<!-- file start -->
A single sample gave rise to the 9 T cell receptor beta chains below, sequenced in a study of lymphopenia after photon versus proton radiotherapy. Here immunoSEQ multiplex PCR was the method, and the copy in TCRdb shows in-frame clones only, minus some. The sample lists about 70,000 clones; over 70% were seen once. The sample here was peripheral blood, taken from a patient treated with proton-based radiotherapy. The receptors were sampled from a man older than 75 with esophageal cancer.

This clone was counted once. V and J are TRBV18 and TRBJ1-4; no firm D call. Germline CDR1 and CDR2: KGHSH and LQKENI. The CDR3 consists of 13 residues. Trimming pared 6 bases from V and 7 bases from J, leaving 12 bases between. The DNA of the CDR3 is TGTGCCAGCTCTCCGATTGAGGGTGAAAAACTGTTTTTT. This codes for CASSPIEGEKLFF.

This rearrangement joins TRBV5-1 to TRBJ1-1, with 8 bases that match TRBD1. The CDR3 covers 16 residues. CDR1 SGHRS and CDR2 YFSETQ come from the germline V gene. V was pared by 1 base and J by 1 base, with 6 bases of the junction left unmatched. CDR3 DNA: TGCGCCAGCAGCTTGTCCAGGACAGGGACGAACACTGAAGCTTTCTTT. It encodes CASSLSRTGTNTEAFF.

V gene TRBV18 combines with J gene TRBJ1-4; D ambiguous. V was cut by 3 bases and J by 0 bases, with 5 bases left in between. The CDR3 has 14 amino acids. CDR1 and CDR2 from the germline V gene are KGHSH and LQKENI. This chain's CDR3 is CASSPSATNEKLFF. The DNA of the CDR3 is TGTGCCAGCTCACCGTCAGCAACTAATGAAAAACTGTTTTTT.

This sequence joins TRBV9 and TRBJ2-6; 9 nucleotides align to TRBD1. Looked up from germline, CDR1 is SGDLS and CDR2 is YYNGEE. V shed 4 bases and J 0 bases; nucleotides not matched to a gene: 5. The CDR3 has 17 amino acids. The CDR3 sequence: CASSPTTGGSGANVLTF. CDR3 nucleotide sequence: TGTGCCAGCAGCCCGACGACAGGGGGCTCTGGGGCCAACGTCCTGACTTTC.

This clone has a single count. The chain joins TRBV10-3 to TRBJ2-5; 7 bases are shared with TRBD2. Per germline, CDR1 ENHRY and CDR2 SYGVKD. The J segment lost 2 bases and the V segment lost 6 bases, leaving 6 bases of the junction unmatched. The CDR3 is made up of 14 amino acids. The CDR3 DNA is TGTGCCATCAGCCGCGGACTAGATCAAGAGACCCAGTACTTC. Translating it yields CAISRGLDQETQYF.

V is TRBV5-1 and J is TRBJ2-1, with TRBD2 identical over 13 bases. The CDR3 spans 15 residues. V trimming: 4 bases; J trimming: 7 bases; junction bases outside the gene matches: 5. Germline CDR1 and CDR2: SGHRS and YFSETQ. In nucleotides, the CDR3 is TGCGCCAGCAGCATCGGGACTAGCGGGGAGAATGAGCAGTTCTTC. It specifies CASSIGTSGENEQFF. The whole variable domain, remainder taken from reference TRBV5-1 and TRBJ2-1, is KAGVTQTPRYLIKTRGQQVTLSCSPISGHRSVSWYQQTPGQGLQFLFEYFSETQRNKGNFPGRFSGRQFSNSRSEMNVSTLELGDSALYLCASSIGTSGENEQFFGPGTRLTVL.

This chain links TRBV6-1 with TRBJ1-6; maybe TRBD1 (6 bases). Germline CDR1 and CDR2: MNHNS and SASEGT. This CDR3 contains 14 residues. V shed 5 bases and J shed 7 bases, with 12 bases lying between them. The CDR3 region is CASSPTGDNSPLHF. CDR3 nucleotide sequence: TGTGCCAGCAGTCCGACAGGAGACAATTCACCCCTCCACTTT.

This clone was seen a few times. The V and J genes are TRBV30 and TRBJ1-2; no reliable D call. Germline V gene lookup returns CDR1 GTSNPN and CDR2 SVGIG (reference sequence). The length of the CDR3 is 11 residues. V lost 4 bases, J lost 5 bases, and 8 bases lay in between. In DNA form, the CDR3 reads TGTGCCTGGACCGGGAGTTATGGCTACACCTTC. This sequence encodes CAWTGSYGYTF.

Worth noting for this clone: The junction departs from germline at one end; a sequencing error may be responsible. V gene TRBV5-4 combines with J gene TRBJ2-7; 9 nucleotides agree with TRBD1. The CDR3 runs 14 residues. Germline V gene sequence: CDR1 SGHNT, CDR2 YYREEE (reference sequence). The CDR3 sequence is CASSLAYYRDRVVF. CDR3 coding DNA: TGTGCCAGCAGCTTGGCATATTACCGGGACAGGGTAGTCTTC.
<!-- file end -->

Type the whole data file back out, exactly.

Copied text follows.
A single sample gave rise to the 9 T cell receptor beta chains below, sequenced in a study of lymphopenia after photon versus proton radiotherapy. Here immunoSEQ multiplex PCR was the method, and the copy in TCRdb shows in-frame clones only, minus some. The sample lists about 70,000 clones; over 70% were seen once. The sample here was peripheral blood, taken from a patient treated with proton-based radiotherapy. The receptors were sampled from a man older than 75 with esophageal cancer.

This clone was counted once. V and J are TRBV18 and TRBJ1-4; no firm D call. Germline CDR1 and CDR2: KGHSH and LQKENI. The CDR3 consists of 13 residues. Trimming pared 6 bases from V and 7 bases from J, leaving 12 bases between. The DNA of the CDR3 is TGTGCCAGCTCTCCGATTGAGGGTGAAAAACTGTTTTTT. This codes for CASSPIEGEKLFF.

This rearrangement joins TRBV5-1 to TRBJ1-1, with 8 bases that match TRBD1. The CDR3 covers 16 residues. CDR1 SGHRS and CDR2 YFSETQ come from the germline V gene. V was pared by 1 base and J by 1 base, with 6 bases of the junction left unmatched. CDR3 DNA: TGCGCCAGCAGCTTGTCCAGGACAGGGACGAACACTGAAGCTTTCTTT. It encodes CASSLSRTGTNTEAFF.

V gene TRBV18 combines with J gene TRBJ1-4; D ambiguous. V was cut by 3 bases and J by 0 bases, with 5 bases left in between. The CDR3 has 14 amino acids. CDR1 and CDR2 from the germline V gene are KGHSH and LQKENI. This chain's CDR3 is CASSPSATNEKLFF. The DNA of the CDR3 is TGTGCCAGCTCACCGTCAGCAACTAATGAAAAACTGTTTTTT.

This sequence joins TRBV9 and TRBJ2-6; 9 nucleotides align to TRBD1. Looked up from germline, CDR1 is SGDLS and CDR2 is YYNGEE. V shed 4 bases and J 0 bases; nucleotides not matched to a gene: 5. The CDR3 has 17 amino acids. The CDR3 sequence: CASSPTTGGSGANVLTF. CDR3 nucleotide sequence: TGTGCCAGCAGCCCGACGACAGGGGGCTCTGGGGCCAACGTCCTGACTTTC.

This clone has a single count. The chain joins TRBV10-3 to TRBJ2-5; 7 bases are shared with TRBD2. Per germline, CDR1 ENHRY and CDR2 SYGVKD. The J segment lost 2 bases and the V segment lost 6 bases, leaving 6 bases of the junction unmatched. The CDR3 is made up of 14 amino acids. The CDR3 DNA is TGTGCCATCAGCCGCGGACTAGATCAAGAGACCCAGTACTTC. Translating it yields CAISRGLDQETQYF.

V is TRBV5-1 and J is TRBJ2-1, with TRBD2 identical over 13 bases. The CDR3 spans 15 residues. V trimming: 4 bases; J trimming: 7 bases; junction bases outside the gene matches: 5. Germline CDR1 and CDR2: SGHRS and YFSETQ. In nucleotides, the CDR3 is TGCGCCAGCAGCATCGGGACTAGCGGGGAGAATGAGCAGTTCTTC. It specifies CASSIGTSGENEQFF. The whole variable domain, remainder taken from reference TRBV5-1 and TRBJ2-1, is KAGVTQTPRYLIKTRGQQVTLSCSPISGHRSVSWYQQTPGQGLQFLFEYFSETQRNKGNFPGRFSGRQFSNSRSEMNVSTLELGDSALYLCASSIGTSGENEQFFGPGTRLTVL.

This chain links TRBV6-1 with TRBJ1-6; maybe TRBD1 (6 bases). Germline CDR1 and CDR2: MNHNS and SASEGT. This CDR3 contains 14 residues. V shed 5 bases and J shed 7 bases, with 12 bases lying between them. The CDR3 region is CASSPTGDNSPLHF. CDR3 nucleotide sequence: TGTGCCAGCAGTCCGACAGGAGACAATTCACCCCTCCACTTT.

This clone was seen a few times. The V and J genes are TRBV30 and TRBJ1-2; no reliable D call. Germline V gene lookup returns CDR1 GTSNPN and CDR2 SVGIG (reference sequence). The length of the CDR3 is 11 residues. V lost 4 bases, J lost 5 bases, and 8 bases lay in between. In DNA form, the CDR3 reads TGTGCCTGGACCGGGAGTTATGGCTACACCTTC. This sequence encodes CAWTGSYGYTF.

Worth noting for this clone: The junction departs from germline at one end; a sequencing error may be responsible. V gene TRBV5-4 combines with J gene TRBJ2-7; 9 nucleotides agree with TRBD1. The CDR3 runs 14 residues. Germline V gene sequence: CDR1 SGHNT, CDR2 YYREEE (reference sequence). The CDR3 sequence is CASSLAYYRDRVVF. CDR3 coding DNA: TGTGCCAGCAGCTTGGCATATTACCGGGACAGGGTAGTCTTC.